Reflection of a Point in a Line
A reflection is a transformation representing a flip of a figure. Figures may be reflected in a point, a line, or a plane. When reflecting a figure in a line or in a point, the image is congruent to the preimage.
A reflection maps every point of a figure to an image across a fixed line. The fixed line is called the line of reflection.
A reflection of a point over the line y = − x
y = −x is shown.
The rule for a reflection in the origin is (x, y) → (− y, − x)
It’s astonishing how difficult it is to find a good explanation how to reflect a point over a line that does not use higher math methods. So here is my explanation:
You have a point, P = (x, y) and a line g(x) = m⋅x + t and you want to get the point
P ′= (x′, y′) that got mirrored over g
As you can see, you can construct this quite easily on paper:
- Construct the perpendicular through P to g. It starts in L and ends in P.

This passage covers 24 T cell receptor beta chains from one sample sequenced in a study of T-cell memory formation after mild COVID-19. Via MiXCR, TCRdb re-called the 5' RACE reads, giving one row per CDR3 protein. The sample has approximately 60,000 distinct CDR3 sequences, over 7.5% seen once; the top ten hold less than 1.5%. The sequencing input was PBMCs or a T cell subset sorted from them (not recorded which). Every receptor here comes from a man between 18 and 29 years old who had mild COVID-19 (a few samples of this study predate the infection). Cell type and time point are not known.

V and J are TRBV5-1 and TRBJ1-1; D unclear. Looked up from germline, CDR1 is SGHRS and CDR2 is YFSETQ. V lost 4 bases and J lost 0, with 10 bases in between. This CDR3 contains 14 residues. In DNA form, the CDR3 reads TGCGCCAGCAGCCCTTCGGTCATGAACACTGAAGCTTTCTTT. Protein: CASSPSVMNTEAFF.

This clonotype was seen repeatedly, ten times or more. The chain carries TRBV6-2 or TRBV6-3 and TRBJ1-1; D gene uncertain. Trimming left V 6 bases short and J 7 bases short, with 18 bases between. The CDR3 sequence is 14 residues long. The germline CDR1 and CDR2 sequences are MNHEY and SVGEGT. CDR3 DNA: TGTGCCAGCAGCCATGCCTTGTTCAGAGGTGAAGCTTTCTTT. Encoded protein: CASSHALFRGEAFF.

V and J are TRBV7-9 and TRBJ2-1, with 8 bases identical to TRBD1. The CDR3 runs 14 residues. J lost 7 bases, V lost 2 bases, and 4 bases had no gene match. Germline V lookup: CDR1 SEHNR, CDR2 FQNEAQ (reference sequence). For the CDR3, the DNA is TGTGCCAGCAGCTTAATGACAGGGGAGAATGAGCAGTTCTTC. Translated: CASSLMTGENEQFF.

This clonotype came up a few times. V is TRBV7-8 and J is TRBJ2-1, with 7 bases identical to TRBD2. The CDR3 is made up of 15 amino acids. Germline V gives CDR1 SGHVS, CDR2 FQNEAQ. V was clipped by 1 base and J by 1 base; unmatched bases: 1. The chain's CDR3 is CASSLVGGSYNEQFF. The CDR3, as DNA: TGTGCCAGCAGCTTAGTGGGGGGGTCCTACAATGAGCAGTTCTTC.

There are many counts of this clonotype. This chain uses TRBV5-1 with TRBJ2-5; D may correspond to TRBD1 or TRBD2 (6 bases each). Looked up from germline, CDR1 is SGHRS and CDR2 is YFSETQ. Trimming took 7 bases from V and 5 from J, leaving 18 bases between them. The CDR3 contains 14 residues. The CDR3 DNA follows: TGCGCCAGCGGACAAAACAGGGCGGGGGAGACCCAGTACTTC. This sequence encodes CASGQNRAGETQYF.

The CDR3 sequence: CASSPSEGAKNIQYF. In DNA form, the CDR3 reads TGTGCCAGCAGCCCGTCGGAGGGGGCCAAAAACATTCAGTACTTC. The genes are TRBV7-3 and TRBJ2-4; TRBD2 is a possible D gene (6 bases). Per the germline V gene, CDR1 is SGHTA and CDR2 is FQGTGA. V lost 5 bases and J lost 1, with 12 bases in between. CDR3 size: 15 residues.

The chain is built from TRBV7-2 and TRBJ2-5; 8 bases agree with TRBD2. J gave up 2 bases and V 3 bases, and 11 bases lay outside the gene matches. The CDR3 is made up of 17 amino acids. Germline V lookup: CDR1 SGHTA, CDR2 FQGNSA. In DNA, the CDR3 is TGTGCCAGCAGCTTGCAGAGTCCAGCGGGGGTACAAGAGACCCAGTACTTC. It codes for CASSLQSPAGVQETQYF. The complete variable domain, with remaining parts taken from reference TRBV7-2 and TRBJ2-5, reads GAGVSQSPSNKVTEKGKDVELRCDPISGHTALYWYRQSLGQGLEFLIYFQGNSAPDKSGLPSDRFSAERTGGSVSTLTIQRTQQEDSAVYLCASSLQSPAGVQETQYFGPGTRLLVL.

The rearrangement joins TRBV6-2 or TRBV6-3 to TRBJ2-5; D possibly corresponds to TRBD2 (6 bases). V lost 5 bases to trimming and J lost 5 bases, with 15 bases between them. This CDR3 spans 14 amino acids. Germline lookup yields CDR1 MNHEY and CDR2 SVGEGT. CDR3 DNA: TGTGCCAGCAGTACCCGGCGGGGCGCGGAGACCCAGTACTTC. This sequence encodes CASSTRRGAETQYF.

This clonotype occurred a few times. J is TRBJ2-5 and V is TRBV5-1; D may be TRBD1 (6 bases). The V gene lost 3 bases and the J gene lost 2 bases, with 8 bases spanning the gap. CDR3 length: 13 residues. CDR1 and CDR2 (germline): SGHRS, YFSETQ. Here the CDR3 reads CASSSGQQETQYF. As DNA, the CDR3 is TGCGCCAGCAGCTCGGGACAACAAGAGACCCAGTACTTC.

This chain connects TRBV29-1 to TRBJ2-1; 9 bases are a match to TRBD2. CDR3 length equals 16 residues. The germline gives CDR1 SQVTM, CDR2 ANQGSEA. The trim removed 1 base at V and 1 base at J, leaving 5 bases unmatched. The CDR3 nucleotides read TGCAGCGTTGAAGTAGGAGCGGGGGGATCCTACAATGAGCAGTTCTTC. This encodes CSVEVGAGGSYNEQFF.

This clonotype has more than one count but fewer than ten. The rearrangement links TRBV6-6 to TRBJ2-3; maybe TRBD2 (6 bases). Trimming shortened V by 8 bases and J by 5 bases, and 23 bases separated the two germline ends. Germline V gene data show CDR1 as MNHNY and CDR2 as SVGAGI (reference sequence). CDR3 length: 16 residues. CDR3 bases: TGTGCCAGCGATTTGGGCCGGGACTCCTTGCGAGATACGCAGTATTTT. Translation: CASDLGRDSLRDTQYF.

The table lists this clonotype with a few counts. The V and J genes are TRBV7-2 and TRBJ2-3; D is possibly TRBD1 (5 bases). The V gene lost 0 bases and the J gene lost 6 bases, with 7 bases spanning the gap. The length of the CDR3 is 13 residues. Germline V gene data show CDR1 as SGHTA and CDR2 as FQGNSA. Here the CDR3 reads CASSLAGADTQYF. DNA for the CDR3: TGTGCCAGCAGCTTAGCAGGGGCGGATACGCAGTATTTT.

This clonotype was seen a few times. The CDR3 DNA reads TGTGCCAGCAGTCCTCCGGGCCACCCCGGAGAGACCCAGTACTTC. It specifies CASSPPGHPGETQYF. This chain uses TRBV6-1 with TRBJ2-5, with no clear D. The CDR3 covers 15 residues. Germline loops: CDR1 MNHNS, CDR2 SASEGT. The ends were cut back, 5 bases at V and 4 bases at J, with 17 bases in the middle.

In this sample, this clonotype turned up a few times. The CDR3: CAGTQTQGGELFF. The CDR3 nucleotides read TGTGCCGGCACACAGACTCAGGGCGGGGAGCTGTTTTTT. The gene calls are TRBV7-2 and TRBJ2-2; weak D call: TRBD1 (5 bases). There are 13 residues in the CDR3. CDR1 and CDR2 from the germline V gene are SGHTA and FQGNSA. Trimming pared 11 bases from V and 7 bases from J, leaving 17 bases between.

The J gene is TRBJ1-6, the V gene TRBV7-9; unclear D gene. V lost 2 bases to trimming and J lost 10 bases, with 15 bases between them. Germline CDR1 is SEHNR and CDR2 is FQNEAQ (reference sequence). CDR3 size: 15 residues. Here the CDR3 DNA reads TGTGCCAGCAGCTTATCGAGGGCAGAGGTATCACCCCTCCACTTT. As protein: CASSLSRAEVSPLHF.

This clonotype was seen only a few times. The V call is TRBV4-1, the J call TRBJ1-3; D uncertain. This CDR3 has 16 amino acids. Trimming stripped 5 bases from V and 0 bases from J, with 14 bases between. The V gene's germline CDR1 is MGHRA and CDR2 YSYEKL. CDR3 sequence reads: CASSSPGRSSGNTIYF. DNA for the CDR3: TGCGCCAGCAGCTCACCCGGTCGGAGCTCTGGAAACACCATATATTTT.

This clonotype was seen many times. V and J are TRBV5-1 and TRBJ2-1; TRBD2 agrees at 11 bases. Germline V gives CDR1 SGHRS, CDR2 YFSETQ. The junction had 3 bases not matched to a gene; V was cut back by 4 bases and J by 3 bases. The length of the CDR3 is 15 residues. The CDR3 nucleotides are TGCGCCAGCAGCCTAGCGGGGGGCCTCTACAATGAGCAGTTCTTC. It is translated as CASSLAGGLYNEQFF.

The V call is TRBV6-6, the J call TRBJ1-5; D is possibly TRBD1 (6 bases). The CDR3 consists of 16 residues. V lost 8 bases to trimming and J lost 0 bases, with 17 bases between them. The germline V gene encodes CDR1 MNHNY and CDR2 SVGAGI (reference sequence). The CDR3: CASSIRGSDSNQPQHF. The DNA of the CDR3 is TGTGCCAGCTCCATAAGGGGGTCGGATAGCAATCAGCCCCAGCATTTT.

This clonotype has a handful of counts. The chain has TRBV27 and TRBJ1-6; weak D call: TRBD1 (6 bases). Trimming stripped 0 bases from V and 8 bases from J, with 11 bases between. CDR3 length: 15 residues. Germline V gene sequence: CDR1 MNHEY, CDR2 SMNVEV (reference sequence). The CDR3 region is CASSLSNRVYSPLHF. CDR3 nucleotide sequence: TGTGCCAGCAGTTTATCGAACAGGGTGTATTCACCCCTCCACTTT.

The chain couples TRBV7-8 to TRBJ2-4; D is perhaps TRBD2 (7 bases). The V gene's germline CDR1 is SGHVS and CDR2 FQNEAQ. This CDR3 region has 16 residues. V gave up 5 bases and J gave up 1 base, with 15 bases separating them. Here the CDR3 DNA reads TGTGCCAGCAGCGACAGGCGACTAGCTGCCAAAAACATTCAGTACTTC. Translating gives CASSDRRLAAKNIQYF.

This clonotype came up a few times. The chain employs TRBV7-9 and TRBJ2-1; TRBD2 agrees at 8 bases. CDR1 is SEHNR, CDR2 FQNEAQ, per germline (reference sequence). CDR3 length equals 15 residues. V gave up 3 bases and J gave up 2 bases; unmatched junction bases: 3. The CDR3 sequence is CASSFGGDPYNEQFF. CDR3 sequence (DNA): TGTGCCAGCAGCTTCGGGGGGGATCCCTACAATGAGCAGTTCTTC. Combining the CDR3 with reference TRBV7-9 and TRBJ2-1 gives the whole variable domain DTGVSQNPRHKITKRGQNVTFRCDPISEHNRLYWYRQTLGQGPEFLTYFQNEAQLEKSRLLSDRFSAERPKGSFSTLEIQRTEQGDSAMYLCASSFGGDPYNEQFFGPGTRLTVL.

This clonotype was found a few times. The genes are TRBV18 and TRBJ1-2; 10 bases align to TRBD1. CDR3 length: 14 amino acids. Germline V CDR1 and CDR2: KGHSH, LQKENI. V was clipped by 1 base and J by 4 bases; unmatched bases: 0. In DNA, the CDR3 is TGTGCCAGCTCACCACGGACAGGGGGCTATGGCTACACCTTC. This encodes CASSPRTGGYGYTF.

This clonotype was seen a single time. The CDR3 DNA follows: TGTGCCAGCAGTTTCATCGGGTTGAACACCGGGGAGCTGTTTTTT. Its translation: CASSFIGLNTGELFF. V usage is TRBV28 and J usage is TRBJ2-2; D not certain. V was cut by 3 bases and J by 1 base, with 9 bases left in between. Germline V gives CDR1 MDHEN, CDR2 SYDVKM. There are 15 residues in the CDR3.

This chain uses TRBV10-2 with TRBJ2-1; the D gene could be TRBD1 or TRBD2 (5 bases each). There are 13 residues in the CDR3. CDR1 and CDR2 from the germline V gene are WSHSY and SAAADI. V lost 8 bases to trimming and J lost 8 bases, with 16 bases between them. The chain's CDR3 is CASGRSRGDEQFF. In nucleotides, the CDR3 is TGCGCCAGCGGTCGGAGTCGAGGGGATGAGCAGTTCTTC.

- Double the length of the perpendicular in the direction of L.
- The endpoint is P′.
How can you do that without drawing it?
First you have to get the perpendicular
s (x) = ms⋅x + t (the dashed red line).
You have to know this:
ms = −1/m And then you know that P is on s. So you simply put in the values (x, y) of P and solve to t : t = y − ms ⋅ x
Now you have s. As s and g have exactly point in common, the following equation gives exactly one result:
s (x) = g (x)
You have to solve for x. Then you only need to put x into s (x) or g (x) and you’re done. You’ve calculated L = (x, y).
Now you know Δx = |xL – xP| and
Δy = |yL –yP| and you can calculate P′.